While it may be to the chagrin of some fans, Konami has in recent years put a lot of its weight into its mobile gaming projects, particularly in the Japanese market. This year’s Tokyo Game Show showed that the company is going to keep putting its chips on that segment, even as it slowly begins to thaw the frosty approach it has had for other platforms of late. In an eye-catching booth you could see from clear across the floor, Konami had its mobile games front and center. You can bet I made a stop there to see what the publisher had to offer.
Depending on which side you approached the booth from, you would be met with one of the four main brands Konami was showcasing. Occupying much of the front was Yu-Gi-Oh!, with both Yu-Gi-Oh! Master Duel (Free) and the recently launched Yu-Gi-Oh! Cross Duel [appprice url”https://apps.apple.com/us/app/yu-gi-oh-cross-duel/id1569130433″] enticing passerbys for a play. Son of Musgrave has taken a bit of a shining to Yu-Gi-Oh! of late and wanted to give Cross Duel a go. There was some sort of special card on offer for playing, you see. As Son is an experienced player, he was ushered over to a table with three other human players. I’m… less experienced, so the nice Konami folks brought me over to an area where I could play against CPU opponents. With only vague memories of Magic: The Gathering to draw on, I was a bit nervous about whether or not I’d be able to figure the game out.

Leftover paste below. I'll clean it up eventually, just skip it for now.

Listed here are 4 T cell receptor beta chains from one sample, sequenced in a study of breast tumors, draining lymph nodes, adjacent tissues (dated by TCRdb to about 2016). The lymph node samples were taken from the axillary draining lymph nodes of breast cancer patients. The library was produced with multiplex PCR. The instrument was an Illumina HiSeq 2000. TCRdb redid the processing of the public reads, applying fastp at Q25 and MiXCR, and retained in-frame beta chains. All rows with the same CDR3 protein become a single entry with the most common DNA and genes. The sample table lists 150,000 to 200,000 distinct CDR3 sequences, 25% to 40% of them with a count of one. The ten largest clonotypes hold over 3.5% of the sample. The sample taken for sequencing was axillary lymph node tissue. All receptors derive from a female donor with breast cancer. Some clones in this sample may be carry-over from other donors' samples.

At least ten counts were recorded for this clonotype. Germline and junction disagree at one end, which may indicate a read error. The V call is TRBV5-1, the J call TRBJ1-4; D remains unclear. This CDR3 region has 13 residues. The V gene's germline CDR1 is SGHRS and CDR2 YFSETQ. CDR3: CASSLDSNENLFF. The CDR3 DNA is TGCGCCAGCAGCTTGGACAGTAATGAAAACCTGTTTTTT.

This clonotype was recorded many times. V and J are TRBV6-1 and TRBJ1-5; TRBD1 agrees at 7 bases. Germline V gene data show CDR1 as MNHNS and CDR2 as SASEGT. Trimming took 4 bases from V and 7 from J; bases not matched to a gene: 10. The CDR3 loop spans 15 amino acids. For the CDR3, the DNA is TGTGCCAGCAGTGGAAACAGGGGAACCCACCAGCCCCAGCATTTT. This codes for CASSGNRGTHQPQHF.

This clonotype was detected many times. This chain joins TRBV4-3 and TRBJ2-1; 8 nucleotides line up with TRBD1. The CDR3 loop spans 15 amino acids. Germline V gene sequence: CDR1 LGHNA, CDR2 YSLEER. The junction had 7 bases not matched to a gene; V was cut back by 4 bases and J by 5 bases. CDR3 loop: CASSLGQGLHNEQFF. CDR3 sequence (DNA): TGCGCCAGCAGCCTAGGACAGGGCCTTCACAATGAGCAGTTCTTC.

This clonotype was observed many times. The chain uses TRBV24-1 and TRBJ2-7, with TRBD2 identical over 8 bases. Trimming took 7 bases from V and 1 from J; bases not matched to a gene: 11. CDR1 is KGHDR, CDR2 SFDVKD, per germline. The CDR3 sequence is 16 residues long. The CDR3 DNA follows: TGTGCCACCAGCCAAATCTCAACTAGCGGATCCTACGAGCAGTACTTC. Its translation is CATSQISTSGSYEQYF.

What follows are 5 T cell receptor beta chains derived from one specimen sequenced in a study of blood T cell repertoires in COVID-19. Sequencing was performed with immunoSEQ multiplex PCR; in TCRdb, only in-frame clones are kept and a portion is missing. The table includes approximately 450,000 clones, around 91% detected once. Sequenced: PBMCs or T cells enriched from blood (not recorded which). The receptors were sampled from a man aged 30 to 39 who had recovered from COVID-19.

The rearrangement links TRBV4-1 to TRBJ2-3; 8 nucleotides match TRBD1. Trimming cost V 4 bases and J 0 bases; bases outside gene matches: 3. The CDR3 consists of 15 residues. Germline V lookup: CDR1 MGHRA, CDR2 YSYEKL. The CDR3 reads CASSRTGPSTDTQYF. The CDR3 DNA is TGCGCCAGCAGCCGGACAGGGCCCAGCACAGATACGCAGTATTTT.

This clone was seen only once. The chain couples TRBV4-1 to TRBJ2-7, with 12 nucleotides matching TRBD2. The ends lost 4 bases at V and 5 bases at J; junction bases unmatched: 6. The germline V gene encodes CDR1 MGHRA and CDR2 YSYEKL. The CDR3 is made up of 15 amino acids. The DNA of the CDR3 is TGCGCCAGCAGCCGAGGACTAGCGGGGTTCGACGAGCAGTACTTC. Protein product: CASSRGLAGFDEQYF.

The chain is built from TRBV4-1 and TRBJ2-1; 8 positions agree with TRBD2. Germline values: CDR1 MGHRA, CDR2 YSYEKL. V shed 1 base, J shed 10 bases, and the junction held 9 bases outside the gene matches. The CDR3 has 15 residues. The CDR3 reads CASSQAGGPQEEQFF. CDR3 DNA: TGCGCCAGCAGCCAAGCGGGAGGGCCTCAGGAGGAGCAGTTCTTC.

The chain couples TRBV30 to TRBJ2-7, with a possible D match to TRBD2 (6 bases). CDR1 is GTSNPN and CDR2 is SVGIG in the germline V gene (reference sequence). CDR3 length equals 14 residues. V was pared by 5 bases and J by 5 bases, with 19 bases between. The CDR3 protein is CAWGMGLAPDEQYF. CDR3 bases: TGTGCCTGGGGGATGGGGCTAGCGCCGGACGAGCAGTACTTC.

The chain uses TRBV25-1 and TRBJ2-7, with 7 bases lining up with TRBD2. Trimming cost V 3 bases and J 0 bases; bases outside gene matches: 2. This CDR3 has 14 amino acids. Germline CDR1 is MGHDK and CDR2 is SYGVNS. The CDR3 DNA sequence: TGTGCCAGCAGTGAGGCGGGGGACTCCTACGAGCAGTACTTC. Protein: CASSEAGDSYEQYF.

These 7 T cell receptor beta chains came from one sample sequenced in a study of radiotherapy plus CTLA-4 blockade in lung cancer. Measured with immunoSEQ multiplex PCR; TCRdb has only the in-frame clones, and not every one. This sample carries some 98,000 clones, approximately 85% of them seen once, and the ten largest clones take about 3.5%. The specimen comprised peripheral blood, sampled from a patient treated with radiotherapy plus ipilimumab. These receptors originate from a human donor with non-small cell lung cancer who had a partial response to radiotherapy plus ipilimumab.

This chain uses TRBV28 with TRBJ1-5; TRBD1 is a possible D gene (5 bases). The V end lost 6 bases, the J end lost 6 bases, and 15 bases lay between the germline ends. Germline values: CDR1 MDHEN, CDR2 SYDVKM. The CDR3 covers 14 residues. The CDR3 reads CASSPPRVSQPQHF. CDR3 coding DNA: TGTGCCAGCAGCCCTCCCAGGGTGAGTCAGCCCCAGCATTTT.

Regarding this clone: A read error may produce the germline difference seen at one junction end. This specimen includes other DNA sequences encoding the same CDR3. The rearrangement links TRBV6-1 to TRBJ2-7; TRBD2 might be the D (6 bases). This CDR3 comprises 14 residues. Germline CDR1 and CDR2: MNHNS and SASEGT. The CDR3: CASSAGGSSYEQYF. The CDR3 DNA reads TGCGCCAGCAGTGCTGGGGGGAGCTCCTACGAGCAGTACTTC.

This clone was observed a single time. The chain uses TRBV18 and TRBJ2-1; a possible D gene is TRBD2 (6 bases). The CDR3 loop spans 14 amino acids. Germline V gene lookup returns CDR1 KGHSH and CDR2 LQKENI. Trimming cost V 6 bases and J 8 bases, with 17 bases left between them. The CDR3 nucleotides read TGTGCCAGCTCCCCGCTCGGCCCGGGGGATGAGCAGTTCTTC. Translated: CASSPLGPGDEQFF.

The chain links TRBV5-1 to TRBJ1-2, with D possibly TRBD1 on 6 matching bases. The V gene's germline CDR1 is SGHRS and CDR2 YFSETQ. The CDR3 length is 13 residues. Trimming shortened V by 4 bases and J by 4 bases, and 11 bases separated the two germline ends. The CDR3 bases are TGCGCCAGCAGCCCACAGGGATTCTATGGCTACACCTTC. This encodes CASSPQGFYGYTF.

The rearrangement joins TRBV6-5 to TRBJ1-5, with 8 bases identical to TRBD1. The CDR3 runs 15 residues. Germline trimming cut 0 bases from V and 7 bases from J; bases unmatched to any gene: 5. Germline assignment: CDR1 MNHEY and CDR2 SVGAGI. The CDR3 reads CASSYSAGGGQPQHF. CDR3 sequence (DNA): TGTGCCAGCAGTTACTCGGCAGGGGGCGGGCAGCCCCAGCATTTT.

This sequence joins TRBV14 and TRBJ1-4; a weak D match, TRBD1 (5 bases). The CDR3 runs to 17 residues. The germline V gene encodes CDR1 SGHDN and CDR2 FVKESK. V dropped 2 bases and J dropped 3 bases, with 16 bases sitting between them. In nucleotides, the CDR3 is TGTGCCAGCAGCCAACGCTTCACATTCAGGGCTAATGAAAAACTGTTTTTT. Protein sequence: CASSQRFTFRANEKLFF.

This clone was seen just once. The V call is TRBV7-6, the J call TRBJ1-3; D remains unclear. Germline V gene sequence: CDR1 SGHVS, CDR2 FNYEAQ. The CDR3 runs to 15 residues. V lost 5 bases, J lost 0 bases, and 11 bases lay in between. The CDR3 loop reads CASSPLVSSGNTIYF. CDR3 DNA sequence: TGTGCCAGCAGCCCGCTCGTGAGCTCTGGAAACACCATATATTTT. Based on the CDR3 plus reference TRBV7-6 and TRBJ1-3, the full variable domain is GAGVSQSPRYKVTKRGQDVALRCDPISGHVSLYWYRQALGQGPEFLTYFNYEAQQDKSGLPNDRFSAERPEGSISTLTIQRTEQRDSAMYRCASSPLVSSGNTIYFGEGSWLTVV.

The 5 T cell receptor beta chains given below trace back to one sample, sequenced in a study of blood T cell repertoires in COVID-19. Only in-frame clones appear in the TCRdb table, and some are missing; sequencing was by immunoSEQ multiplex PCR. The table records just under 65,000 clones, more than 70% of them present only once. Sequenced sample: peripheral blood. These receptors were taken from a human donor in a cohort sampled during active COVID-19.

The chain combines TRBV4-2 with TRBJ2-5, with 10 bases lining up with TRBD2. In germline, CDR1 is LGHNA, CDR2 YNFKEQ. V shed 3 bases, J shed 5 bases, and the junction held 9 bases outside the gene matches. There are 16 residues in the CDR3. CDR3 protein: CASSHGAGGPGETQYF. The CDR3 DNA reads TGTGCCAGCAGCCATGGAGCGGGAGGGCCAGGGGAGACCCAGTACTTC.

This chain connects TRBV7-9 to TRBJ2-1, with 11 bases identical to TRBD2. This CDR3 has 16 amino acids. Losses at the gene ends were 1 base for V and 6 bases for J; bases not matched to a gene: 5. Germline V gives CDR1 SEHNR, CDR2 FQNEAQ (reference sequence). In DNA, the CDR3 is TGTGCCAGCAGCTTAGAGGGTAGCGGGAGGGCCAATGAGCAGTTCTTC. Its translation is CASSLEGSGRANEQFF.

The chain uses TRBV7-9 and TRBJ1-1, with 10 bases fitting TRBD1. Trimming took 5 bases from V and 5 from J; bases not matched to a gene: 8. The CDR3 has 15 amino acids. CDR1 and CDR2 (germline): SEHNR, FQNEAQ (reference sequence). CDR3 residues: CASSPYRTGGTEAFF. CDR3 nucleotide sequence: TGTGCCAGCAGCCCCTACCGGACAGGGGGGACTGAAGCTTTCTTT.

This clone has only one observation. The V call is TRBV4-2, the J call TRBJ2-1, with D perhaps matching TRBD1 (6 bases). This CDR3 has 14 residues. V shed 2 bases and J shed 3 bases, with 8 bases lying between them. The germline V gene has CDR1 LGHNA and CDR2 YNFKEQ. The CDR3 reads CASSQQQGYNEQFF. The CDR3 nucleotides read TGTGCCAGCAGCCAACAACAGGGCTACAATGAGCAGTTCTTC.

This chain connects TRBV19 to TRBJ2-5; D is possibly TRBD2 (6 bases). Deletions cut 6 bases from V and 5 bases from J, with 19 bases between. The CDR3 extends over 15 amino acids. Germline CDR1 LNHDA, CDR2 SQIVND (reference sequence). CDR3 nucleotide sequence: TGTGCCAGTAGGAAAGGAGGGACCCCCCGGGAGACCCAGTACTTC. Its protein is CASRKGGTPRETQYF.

Well, it turns out that Yu-Gi-Oh! Cross Duel is the perfect game for someone like me. It really simplifies the rather complex affair that the main card game has become, but maintains a fair bit of its depth. Despite the fact that you are tackling three opponents at once instead of just one, the UI makes it very easy to understand. There are lanes between each of the players, and you need to send your monsters along to the players you want to attack while also keeping an eye on anything incoming. With four participants at play, much of the strategy comes from seizing chances to gang up on other players or attacking someone while their attention is diverted. It’s good fun, and I recommend trying it out.
Just to the left of the Yu-Gi-Oh! games at the front was Super Bomberman R 2. Alas, this is one of the few games Konami was showing without a mobile version. It looks fun, though. Continuing around the corner brought us to SHINEPOST Be Your IDOL!, a game that is extremely unlikely to be localized for the West. It’s part of a cross-media franchise, and at this point exists as little more than an announcement. While not as dominant as they once were, these sorts of games are still very popular in the Japanese mobile gaming market.
Heading over to the right side of the booth, eFootball 2023 had a huge display. The eFootball rebranding for Konami’s Winning Eleven/Pro Evolution Soccer series hasn’t gone very smoothly from a critical standpoint, but it seems to still be bringing home the bacon financially. The 2023 update arrived on mobile a few weeks ago, and while there are some substantial improvements compared to when the eFootball 2022 update first dropped, there’s still a ways to go before anyone will be likely to sing the praises of this once-storied soccer franchise.
Sadly, one of the more exciting announcements from Konami at Tokyo Game Show 2022, the reveal of Suikoden I&II HD, appears to be skipping mobile. It would be nice to see Konami put this on mobile platforms, but I suppose the market is what it is. Still, the majority of Konami’s games from Tokyo Game Show this year are available on mobile, and it’s the only major game company I can say that for. Add in its rather healthy support of Apple Arcade, and we can see a publisher that still thinks mobile gaming is worth its attention.